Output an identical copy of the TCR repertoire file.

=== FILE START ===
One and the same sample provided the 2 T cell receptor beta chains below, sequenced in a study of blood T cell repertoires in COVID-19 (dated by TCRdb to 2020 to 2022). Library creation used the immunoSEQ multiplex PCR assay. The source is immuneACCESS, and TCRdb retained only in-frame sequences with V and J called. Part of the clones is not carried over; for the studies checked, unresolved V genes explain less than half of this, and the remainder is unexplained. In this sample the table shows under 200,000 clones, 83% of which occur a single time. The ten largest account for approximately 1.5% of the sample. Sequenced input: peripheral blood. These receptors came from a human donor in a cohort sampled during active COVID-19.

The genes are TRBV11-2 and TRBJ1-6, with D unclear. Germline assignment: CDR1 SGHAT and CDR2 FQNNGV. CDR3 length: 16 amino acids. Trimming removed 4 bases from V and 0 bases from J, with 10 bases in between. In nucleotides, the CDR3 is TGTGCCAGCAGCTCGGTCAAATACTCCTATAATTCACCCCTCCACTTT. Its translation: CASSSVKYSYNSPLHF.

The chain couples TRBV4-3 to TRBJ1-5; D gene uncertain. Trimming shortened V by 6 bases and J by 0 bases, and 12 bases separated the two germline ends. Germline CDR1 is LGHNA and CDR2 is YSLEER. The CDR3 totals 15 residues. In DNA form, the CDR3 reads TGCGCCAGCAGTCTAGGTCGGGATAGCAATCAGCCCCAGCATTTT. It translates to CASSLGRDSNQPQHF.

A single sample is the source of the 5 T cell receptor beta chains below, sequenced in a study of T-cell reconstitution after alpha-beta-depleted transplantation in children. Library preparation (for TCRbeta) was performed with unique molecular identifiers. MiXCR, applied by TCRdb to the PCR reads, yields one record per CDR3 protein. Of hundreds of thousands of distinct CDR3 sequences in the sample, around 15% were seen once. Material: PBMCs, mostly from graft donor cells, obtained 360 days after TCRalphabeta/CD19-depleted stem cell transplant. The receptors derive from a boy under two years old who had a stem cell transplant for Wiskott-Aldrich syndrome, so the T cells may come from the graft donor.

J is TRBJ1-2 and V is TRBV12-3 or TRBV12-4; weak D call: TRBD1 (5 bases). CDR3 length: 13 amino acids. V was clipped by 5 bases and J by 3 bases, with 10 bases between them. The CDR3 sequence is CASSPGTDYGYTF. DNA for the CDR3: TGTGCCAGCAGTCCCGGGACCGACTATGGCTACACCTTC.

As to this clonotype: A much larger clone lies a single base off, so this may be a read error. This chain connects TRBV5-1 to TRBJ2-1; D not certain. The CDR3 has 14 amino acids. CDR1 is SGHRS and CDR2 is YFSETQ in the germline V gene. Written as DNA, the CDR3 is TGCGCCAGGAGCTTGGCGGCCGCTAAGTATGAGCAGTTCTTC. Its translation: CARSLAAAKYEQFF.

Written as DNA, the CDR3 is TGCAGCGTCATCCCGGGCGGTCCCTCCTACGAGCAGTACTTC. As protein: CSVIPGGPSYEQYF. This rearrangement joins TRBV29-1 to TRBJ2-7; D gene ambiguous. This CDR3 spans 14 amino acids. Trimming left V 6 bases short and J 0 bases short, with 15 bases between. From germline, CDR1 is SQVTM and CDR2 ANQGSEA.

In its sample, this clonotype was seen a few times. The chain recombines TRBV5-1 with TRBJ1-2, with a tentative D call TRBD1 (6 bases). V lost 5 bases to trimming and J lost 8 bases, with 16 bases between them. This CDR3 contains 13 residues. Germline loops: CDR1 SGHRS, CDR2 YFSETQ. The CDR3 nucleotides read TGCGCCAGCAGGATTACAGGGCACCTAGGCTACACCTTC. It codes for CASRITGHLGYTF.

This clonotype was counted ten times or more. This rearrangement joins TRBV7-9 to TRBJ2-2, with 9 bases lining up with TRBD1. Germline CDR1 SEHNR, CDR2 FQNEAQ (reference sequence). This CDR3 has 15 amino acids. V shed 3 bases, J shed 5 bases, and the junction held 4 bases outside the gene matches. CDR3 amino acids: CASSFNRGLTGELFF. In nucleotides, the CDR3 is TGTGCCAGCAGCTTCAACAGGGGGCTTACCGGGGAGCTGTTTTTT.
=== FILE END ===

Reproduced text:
One and the same sample provided the 2 T cell receptor beta chains below, sequenced in a study of blood T cell repertoires in COVID-19 (dated by TCRdb to 2020 to 2022). Library creation used the immunoSEQ multiplex PCR assay. The source is immuneACCESS, and TCRdb retained only in-frame sequences with V and J called. Part of the clones is not carried over; for the studies checked, unresolved V genes explain less than half of this, and the remainder is unexplained. In this sample the table shows under 200,000 clones, 83% of which occur a single time. The ten largest account for approximately 1.5% of the sample. Sequenced input: peripheral blood. These receptors came from a human donor in a cohort sampled during active COVID-19.

The genes are TRBV11-2 and TRBJ1-6, with D unclear. Germline assignment: CDR1 SGHAT and CDR2 FQNNGV. CDR3 length: 16 amino acids. Trimming removed 4 bases from V and 0 bases from J, with 10 bases in between. In nucleotides, the CDR3 is TGTGCCAGCAGCTCGGTCAAATACTCCTATAATTCACCCCTCCACTTT. Its translation: CASSSVKYSYNSPLHF.

The chain couples TRBV4-3 to TRBJ1-5; D gene uncertain. Trimming shortened V by 6 bases and J by 0 bases, and 12 bases separated the two germline ends. Germline CDR1 is LGHNA and CDR2 is YSLEER. The CDR3 totals 15 residues. In DNA form, the CDR3 reads TGCGCCAGCAGTCTAGGTCGGGATAGCAATCAGCCCCAGCATTTT. It translates to CASSLGRDSNQPQHF.

A single sample is the source of the 5 T cell receptor beta chains below, sequenced in a study of T-cell reconstitution after alpha-beta-depleted transplantation in children. Library preparation (for TCRbeta) was performed with unique molecular identifiers. MiXCR, applied by TCRdb to the PCR reads, yields one record per CDR3 protein. Of hundreds of thousands of distinct CDR3 sequences in the sample, around 15% were seen once. Material: PBMCs, mostly from graft donor cells, obtained 360 days after TCRalphabeta/CD19-depleted stem cell transplant. The receptors derive from a boy under two years old who had a stem cell transplant for Wiskott-Aldrich syndrome, so the T cells may come from the graft donor.

J is TRBJ1-2 and V is TRBV12-3 or TRBV12-4; weak D call: TRBD1 (5 bases). CDR3 length: 13 amino acids. V was clipped by 5 bases and J by 3 bases, with 10 bases between them. The CDR3 sequence is CASSPGTDYGYTF. DNA for the CDR3: TGTGCCAGCAGTCCCGGGACCGACTATGGCTACACCTTC.

As to this clonotype: A much larger clone lies a single base off, so this may be a read error. This chain connects TRBV5-1 to TRBJ2-1; D not certain. The CDR3 has 14 amino acids. CDR1 is SGHRS and CDR2 is YFSETQ in the germline V gene. Written as DNA, the CDR3 is TGCGCCAGGAGCTTGGCGGCCGCTAAGTATGAGCAGTTCTTC. Its translation: CARSLAAAKYEQFF.

Written as DNA, the CDR3 is TGCAGCGTCATCCCGGGCGGTCCCTCCTACGAGCAGTACTTC. As protein: CSVIPGGPSYEQYF. This rearrangement joins TRBV29-1 to TRBJ2-7; D gene ambiguous. This CDR3 spans 14 amino acids. Trimming left V 6 bases short and J 0 bases short, with 15 bases between. From germline, CDR1 is SQVTM and CDR2 ANQGSEA.

In its sample, this clonotype was seen a few times. The chain recombines TRBV5-1 with TRBJ1-2, with a tentative D call TRBD1 (6 bases). V lost 5 bases to trimming and J lost 8 bases, with 16 bases between them. This CDR3 contains 13 residues. Germline loops: CDR1 SGHRS, CDR2 YFSETQ. The CDR3 nucleotides read TGCGCCAGCAGGATTACAGGGCACCTAGGCTACACCTTC. It codes for CASRITGHLGYTF.

This clonotype was counted ten times or more. This rearrangement joins TRBV7-9 to TRBJ2-2, with 9 bases lining up with TRBD1. Germline CDR1 SEHNR, CDR2 FQNEAQ (reference sequence). This CDR3 has 15 amino acids. V shed 3 bases, J shed 5 bases, and the junction held 4 bases outside the gene matches. CDR3 amino acids: CASSFNRGLTGELFF. In nucleotides, the CDR3 is TGTGCCAGCAGCTTCAACAGGGGGCTTACCGGGGAGCTGTTTTTT.